MSMEs in metal container manufacturing in India have urged the government to drop the steel and steel products quality control order (QCO) for now, issued by the Ministry of Steel to impose mandatory BIS certification. The government had issued the order on July 17, 2020, pushing units for BIS certification for the major input material required such as tinplate, tin-free steel, and had also imposed restrictions on various steel products like easy-open ends, peel off ends, etc. The majority of MSMEs in metal container manufacturing are involved in making products using tinplate steel — a sheet of steel coated with a thin layer of tin that has specialized use in consumer products like cans, hair clips, pens.
In the wake of acute shortage of tinplate/ tin free steel material which is largely used to manufacture cans and containers to pack processed food and fruits, the processed food packaging industry is feeling a pinch.
The small players who are into the business of packaging fruits and other processed food have lamented that the government is not able to meet the demand for tin cans and containers.
This emerged as a significant cost challenge for MSMEs facing working capital crunch due to Covid disruption. Moreover, it was virtually impossible to force the international suppliers for BIS certifications as the procedure of BIS registration is highly cumbersome, according to the industry association Metal Container Manufacturers Association. The association has now requested the government to defer the notification till March 31, 2022. The majority of MSMEs in metal container manufacturing are involved in making products using tinplate steel — a sheet of steel coated with a thin layer of tin that has specialized use in consumer products like cans, hair clips, pens.
“Considering Covid-19 situation with restriction on movements in and out of the country including International travel, MCMA also recommended to defer this notification till March 2022,” the association said in a note.
The sector faces a significant demand-supply gap for the major raw material, which is tinplate/tin-free steel to the extent of 2.5 lac tonnes per annum, which is met through imports. According to MCMA, local mills claim to have an annual rated capacity of about 7 lakh tonnes but they have never been able to produce more than 4 to 4.5 lac tonnes. Tin-free steel, added MCMA, is produced only by one mill which is Tin Plate Company, and that too once a quarter; hence they are never able to meet regular monthly/seasonal demand of the industry.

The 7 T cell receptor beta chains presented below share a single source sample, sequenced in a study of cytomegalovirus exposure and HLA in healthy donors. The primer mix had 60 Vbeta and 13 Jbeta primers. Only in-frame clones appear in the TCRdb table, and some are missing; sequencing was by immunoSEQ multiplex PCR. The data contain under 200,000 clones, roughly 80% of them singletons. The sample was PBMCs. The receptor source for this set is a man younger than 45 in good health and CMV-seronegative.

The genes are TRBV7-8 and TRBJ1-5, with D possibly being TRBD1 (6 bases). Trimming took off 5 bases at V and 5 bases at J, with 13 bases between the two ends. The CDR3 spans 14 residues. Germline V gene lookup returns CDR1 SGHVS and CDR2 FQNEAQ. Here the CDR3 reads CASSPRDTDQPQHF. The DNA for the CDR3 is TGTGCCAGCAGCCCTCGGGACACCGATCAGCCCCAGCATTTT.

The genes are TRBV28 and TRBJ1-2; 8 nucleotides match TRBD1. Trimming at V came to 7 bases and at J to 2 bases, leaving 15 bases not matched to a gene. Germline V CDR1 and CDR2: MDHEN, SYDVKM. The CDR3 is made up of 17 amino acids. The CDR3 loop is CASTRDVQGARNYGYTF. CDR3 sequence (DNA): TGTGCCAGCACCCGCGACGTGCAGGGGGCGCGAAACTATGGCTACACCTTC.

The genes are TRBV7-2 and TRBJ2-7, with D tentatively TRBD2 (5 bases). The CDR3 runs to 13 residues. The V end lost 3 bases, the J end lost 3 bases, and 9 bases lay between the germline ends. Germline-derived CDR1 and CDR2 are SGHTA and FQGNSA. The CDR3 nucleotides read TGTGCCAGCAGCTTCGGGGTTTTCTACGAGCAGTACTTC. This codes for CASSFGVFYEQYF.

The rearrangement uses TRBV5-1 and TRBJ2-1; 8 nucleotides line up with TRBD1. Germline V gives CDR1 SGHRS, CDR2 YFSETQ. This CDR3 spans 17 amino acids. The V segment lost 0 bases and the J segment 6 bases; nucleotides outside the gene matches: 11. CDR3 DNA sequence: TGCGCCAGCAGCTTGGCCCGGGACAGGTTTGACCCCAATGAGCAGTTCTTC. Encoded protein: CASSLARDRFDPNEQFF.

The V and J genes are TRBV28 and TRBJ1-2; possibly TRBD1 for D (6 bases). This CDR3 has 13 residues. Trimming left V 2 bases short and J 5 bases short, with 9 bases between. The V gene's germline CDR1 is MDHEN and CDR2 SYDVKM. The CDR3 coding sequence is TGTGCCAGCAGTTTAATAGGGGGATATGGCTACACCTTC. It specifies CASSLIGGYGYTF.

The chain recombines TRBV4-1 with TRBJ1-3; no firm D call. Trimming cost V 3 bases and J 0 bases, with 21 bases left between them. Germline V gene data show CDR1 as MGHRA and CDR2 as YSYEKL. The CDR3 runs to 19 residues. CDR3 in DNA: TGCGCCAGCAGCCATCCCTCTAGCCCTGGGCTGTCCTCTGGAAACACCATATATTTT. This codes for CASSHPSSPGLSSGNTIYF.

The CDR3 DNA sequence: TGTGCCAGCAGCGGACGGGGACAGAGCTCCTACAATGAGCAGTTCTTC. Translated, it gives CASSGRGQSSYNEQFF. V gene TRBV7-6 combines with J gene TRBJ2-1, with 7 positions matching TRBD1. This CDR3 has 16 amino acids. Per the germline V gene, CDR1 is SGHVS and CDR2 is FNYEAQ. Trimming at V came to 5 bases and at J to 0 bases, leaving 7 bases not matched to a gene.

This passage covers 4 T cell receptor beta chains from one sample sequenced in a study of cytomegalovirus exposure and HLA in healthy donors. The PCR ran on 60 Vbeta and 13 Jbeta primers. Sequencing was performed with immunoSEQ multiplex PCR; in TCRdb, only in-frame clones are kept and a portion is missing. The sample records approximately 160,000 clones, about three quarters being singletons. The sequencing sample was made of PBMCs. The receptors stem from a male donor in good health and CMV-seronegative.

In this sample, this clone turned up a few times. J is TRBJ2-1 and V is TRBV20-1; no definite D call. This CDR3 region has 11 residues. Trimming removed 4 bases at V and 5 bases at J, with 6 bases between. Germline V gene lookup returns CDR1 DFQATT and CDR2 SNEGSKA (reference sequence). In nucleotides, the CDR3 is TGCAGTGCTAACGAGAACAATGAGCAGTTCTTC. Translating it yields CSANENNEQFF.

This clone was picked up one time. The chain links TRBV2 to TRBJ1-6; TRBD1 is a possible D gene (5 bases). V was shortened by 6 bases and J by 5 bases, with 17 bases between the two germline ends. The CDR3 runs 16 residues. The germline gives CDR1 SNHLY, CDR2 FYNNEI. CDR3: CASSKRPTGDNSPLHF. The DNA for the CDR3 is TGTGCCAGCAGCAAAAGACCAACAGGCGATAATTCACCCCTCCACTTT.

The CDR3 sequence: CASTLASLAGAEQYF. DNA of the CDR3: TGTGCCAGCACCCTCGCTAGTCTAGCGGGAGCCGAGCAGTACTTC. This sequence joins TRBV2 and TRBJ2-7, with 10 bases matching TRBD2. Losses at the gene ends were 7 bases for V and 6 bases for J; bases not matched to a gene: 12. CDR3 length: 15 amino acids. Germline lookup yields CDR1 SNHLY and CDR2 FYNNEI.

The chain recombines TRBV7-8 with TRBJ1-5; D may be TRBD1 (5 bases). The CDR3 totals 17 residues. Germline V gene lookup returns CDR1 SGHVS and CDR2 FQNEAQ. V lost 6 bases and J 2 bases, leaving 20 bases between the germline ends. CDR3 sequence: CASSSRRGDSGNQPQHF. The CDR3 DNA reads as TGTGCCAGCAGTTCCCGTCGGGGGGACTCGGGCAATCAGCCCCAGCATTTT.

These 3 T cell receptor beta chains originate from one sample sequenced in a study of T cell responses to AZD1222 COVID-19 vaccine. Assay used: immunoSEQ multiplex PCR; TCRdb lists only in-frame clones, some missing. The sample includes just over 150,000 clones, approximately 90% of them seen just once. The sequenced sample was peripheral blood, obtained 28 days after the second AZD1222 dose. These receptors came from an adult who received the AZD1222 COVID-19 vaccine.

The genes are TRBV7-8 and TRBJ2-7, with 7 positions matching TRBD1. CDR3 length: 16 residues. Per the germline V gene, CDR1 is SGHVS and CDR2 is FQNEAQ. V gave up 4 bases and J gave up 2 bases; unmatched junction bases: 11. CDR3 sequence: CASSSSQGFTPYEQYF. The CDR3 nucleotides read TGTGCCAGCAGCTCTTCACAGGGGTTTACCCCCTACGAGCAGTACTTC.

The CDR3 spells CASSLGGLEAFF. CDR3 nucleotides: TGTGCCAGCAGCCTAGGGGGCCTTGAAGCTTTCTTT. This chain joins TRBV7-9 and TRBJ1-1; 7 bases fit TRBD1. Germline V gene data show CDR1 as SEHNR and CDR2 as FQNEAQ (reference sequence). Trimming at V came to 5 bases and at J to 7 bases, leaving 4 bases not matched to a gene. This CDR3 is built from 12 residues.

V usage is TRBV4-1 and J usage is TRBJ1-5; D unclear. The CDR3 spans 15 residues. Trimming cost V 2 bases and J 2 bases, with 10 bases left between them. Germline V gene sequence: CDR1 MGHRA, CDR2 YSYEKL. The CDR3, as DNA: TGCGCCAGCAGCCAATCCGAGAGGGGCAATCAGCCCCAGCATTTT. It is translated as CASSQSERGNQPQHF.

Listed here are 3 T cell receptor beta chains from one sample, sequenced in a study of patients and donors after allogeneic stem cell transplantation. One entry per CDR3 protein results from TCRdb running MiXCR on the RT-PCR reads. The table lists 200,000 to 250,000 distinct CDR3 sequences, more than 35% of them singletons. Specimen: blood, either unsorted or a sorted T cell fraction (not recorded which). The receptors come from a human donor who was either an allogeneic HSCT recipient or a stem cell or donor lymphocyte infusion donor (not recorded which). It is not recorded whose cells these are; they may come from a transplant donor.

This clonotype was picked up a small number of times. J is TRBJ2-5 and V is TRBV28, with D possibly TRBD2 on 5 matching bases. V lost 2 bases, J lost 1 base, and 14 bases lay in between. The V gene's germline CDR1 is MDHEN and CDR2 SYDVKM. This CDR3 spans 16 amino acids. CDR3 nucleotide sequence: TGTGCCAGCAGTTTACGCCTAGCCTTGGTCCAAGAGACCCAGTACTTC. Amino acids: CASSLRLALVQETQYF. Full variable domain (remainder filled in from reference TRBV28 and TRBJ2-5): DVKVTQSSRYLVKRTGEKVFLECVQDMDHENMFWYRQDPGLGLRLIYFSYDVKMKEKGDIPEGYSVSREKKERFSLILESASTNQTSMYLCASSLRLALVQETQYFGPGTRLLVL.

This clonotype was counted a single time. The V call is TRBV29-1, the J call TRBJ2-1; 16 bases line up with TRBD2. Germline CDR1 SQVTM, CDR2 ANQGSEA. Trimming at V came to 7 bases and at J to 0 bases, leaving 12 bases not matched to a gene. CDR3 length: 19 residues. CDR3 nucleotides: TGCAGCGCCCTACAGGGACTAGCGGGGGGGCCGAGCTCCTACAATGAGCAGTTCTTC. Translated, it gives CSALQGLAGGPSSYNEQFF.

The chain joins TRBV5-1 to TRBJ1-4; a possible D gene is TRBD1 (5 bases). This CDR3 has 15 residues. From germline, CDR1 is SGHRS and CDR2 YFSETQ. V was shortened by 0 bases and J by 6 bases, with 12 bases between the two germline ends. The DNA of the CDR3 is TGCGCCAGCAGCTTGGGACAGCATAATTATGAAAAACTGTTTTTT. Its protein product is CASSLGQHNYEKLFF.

“Problem is about the demand versus supply gap. The gap also includes the material used for non-critical products which have been filled from imports. While we are not against the BIS order, where will we get the material from? Foreign companies, which have applied for registration with BIS since last July 2020, didn’t see any movement by BIS due to Covid. Normally for approval of a plant, somebody from BIS has to physically inspect the plant for standards followed and after that, it is approved. This process involves 7-10-month time. We are requesting the government the order till 31 March 2022 so that the businesses’ supply line is not affected,” Sanjay Bhatia, President, MCMA.
MCMA said in the October-December quarter last year, the industry was hit with a price increase of around 6 per cent to 7 per cent in the tin plate/ tin-free steel prices along with another 7 per cent to 8 per cent jump from January onwards. MSMEs fear the price rise may force their customers to move away from metal packaging to other alternate packaging options especially in the food, beverage, and paint industry. Consequently, the industry will not be able to survive the price increase of tinplate, loss of business to other packaging materials, and increase in working capital requirements.
The government had issued a similar notification imposing mandatory BIS standards in 2008, 2015, and 2017. However, after considering representation from trade and industry and keeping in mind practical issues in implementation, the said notifications were withdrawn. “Due to the order now, the entire sector, which is virtually MSMEs employing nearly 1 lakh people and a revenue of around Rs 10,000 crore is being severely impacted,” added Bhatia.